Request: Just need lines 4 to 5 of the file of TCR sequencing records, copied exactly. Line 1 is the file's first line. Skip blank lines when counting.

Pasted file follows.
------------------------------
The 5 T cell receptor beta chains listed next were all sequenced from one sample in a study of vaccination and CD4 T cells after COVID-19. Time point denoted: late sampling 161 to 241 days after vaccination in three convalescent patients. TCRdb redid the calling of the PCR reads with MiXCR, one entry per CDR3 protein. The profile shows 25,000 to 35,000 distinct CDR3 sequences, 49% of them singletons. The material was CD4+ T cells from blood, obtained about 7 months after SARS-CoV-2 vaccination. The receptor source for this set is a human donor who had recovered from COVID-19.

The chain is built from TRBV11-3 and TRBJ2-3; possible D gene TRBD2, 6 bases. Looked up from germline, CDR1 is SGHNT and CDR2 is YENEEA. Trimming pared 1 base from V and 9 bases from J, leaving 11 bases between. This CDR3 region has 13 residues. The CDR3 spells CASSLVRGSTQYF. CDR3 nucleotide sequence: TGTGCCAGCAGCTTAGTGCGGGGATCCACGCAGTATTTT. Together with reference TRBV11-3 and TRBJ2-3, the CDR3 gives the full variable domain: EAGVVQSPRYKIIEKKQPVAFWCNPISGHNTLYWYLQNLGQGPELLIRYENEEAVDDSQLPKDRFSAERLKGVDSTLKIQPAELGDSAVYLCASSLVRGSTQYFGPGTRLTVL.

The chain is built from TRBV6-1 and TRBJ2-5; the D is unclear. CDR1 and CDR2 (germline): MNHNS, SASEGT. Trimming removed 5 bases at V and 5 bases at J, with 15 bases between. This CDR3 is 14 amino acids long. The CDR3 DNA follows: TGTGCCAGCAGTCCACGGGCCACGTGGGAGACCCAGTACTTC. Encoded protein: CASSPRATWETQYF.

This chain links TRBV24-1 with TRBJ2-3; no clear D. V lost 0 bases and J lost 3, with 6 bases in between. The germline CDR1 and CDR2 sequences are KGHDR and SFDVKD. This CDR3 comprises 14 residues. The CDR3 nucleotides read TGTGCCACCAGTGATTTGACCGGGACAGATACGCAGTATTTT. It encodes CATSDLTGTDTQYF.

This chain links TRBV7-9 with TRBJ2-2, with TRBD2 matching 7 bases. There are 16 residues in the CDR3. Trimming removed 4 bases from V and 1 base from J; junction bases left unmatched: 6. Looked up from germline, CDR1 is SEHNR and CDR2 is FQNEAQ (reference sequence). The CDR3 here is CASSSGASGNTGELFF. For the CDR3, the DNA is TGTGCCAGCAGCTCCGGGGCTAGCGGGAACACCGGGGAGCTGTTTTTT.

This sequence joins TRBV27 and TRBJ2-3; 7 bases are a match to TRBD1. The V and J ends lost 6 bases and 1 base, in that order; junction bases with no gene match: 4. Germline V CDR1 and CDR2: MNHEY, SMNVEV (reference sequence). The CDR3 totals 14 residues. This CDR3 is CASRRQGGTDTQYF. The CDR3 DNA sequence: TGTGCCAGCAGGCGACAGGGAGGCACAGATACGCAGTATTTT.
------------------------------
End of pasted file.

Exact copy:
This chain links TRBV24-1 with TRBJ2-3; no clear D. V lost 0 bases and J lost 3, with 6 bases in between. The germline CDR1 and CDR2 sequences are KGHDR and SFDVKD. This CDR3 comprises 14 residues. The CDR3 nucleotides read TGTGCCACCAGTGATTTGACCGGGACAGATACGCAGTATTTT. It encodes CATSDLTGTDTQYF.

This chain links TRBV7-9 with TRBJ2-2, with TRBD2 matching 7 bases. There are 16 residues in the CDR3. Trimming removed 4 bases from V and 1 base from J; junction bases left unmatched: 6. Looked up from germline, CDR1 is SEHNR and CDR2 is FQNEAQ (reference sequence). The CDR3 here is CASSSGASGNTGELFF. For the CDR3, the DNA is TGTGCCAGCAGCTCCGGGGCTAGCGGGAACACCGGGGAGCTGTTTTTT.